Must-see: 6 Disney-destinations in France

Are you mad about Disney's cartoons and animation movies? In that case, you do not want to miss these six destinations in France!

We are not the only ones who are mad about France – they seem to feel the same way at Disney. The city of light is the scene of many of their very best cartoons – but Paris is not the only French destination, which inspired them.
Do you know which Disney movies are inspired by France? Whether you are a child or an adult, it may be fun to visit some of the places you can recognize from the many classics. Here are 6 of the best.

1. Tangled – Mont Saint-Michel, Normandy

It is easy to see that Mont Saint-Michel in Normandy has been the inspiration to the castle of Rapunzel's parents in Tangled. And the island and the monastery are at least as adventurous in reality.
It's almost a magic sight that meets you, when Mont Saint-Michel pops up in the horizon. The bay is known to have Europe's most powerful tide and together with the island and the monastery, it is acknowledged as a UNESCO World Heritage site.

2. The hunchback of Notre Dame – Notre-Dame cathedral, Paris

Perhaps you are having trouble recognizing the city, because the movie takes place in the Middle Ages, but you cannot overlook the world-famous gothic cathedral. Disney has made an amazingly accurate reproduction of Notre Dame, which is home to a very special hunchback according to the story by Victor Hugo.
In fact, Disney has been so fond of the beautiful cathedral that they have even made some of it come alive; the many gargoils that you can see upclose if you visit the towers of Notre Dame, one of which serves as the home of Quasimodo in the story.

3. The Beauty and the Beast, the village – Alsace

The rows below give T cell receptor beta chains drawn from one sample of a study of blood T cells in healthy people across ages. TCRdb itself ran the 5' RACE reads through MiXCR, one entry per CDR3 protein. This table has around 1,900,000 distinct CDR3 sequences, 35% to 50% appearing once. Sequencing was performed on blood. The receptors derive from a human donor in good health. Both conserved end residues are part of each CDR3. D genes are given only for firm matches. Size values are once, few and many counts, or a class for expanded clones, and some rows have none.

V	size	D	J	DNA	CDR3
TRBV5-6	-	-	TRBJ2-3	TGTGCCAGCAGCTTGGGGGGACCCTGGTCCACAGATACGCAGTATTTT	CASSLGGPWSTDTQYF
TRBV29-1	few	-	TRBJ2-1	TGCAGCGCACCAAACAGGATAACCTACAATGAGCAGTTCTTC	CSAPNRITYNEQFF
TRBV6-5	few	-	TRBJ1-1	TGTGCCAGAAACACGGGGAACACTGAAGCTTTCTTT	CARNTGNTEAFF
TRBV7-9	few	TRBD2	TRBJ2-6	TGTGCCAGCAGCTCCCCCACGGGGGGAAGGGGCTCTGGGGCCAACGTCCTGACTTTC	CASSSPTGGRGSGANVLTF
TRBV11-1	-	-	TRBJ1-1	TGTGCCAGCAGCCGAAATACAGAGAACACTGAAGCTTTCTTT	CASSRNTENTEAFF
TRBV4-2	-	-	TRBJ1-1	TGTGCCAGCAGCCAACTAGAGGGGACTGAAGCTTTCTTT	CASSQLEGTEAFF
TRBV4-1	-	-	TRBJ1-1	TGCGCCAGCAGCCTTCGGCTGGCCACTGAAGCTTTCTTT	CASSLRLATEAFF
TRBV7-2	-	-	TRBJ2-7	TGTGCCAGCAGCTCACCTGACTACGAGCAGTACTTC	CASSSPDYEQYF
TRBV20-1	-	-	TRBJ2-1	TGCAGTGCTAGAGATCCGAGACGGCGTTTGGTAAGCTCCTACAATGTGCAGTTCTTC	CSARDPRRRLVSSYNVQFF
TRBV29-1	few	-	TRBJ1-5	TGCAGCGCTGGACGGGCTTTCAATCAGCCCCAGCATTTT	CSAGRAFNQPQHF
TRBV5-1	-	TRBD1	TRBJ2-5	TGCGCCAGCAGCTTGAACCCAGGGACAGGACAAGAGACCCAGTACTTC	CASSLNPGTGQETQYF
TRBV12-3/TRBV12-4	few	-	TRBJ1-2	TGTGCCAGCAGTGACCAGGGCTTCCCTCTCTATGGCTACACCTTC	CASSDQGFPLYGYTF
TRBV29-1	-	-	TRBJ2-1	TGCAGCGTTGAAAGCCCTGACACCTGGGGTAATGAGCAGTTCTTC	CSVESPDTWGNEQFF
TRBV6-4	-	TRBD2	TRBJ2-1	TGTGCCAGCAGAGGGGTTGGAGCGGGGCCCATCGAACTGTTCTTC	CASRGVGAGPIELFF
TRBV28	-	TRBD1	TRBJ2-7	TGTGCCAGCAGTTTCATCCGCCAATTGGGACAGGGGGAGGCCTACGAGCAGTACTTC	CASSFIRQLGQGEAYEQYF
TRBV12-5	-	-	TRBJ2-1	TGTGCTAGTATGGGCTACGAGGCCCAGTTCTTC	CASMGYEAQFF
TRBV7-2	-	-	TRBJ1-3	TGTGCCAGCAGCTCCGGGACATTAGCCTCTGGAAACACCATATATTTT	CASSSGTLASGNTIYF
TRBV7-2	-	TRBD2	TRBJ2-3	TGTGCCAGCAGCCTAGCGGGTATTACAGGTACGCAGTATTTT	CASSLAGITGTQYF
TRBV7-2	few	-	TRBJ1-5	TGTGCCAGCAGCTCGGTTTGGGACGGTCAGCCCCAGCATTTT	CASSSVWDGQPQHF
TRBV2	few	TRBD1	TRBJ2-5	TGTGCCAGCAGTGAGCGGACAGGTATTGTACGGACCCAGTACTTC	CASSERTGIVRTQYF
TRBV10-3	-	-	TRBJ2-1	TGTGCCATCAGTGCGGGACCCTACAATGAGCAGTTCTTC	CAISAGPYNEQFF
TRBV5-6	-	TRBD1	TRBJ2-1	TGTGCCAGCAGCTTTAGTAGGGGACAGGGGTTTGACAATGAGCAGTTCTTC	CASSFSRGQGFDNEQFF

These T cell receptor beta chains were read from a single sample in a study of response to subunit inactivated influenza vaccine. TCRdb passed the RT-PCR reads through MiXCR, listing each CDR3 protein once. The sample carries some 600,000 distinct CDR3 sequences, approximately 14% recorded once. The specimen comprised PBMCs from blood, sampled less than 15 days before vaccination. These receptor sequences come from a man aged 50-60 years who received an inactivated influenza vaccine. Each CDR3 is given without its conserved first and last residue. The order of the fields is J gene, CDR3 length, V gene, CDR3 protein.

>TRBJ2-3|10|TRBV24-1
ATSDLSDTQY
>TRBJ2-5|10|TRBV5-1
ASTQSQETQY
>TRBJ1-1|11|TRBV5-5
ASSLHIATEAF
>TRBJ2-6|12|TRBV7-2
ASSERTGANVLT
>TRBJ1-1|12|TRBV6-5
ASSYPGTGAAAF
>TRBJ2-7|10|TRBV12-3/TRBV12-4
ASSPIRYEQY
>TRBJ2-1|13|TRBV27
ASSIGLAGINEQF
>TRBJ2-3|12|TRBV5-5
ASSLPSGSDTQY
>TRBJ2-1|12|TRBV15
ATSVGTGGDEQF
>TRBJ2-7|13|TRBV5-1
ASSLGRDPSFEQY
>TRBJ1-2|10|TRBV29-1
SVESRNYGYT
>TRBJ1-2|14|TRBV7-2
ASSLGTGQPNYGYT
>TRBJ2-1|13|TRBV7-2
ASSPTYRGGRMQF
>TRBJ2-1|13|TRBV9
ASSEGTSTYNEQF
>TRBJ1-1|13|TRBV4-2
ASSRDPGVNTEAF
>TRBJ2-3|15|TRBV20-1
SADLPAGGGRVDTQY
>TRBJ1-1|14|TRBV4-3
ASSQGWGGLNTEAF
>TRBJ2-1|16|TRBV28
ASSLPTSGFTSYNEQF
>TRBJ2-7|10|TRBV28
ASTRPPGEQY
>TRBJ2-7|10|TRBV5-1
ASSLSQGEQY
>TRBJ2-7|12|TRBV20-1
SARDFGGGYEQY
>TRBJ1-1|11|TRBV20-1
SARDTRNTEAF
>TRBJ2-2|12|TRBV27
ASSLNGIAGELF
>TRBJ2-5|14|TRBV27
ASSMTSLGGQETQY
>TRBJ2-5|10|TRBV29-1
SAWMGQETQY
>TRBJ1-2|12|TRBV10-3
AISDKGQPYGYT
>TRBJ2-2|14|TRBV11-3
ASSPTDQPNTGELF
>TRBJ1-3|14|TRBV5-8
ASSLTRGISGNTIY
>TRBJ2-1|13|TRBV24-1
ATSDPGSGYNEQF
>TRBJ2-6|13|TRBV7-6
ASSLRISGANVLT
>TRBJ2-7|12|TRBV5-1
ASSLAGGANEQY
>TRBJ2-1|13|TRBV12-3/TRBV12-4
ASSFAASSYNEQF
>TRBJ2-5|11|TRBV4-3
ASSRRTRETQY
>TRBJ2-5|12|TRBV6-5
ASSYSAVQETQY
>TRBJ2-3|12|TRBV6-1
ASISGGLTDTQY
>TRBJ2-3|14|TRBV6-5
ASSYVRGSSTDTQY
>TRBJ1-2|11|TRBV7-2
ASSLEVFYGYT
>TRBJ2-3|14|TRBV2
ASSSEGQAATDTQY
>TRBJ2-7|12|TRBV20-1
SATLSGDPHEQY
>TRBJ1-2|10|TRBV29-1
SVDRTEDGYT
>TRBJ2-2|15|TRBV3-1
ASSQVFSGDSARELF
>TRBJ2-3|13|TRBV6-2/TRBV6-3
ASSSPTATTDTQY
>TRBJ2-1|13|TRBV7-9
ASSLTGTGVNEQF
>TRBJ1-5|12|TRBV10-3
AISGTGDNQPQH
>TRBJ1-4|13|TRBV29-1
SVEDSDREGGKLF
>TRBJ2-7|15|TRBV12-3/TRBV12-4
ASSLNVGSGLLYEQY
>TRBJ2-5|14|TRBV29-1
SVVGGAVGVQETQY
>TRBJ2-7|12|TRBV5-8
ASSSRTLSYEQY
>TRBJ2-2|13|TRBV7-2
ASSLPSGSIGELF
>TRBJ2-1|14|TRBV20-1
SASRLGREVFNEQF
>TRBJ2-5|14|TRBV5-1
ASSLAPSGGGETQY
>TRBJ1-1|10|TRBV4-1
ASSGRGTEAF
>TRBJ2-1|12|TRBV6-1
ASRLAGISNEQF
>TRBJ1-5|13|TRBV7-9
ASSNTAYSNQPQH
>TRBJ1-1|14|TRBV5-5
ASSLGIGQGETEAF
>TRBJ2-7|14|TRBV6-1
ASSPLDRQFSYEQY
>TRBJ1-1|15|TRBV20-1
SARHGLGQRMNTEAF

With names like Belle, Le Fou, Gaston and Lumière, it's no secret that the Beauty and the Beast takes place in France. If you look into it, it's not hard to see that the western region of Alsace with its many small rural towns with timber houses has been an inspiration for Disney.

According to Belle, the village is trivial to live in – but for those of us who dream of a relaxing holiday, it can be the perfect place to go. Why not visit Eguisheim, Kaysersberg or Turckheim.

4. The Beauty and the Beast, the castle of the Beast – Chateau de Chambord, Loire Valley

When Disney's animators were to design the castle of the Beast, they were a little challenged – but on an inspiration tour, the animator Glen Keane and his team visited the Chateau de Chambord:
"It was an ominous, impressive place with all of these spires and just standing there before us. I mean I'll never forget the morning driving up there through the mist and fog and seeing it there. I thought; this is the Beast's castle. This is where he lives," he said to Screenrant.

With its 440 rooms, 282 fireplaces and 84 stairs, the castle is one of the largest in the Loire Valley. It is also one of the world's easiest recognizable castles because of the architecture, which is the special French Renaissance style.

5. The Aristocats – the roofs and beautiful homes of Paris

If you are a romantic who has sighed over Paris' beautiful roofs and boulevards, then Aristocats is the perfect cartoon. In this story you will get everything from beautiful Bourgeois homes to spartan rooms overlooking the night sky of Paris – and it is even set during "la Belle Époque".

The cartoon takes place in Paris in 1910 – and in fact, it is still possible to experience beautiful Bourgeois homes from that period. Stop by Musée Jacquemart-André, an art collector's private home which opened as a museum in 1913. While in Paris, you must also visit the rooftop terrace of the department store Printemps, where you have the most beautiful view of Paris's roofs up-close.

6. Ratatouille– the streets and sewer of Paris

If there is one thing the French knows how to do, it is cooking – and of course enjoying the meal afterwards. In fact, they are so good at it, that the French meal and the whole culture around it is on UNESCO's list of immaterial world heritage.

This is exactly what is in focus in the cartoon Ratatouille, where the rat Remy, whose dream is to become a chef, gets lost in the sewer underneath Paris. In the film you will also see the rooftops of Paris, the banks of the Seine, the bridge Pont d'Arcole and a slightly creepy shop, which actually exists: the ratcatcher in Rue des Halles, founded in 1872 by the family who still owns it today.

If you want to experience a bit of the same Paris as Remy, go for a walk in the city - and do not forget the sewer! Near the Pont d'Alma-metro station you can get into the sewage system (it is indeed legal) and it is actually a quite exciting attraction.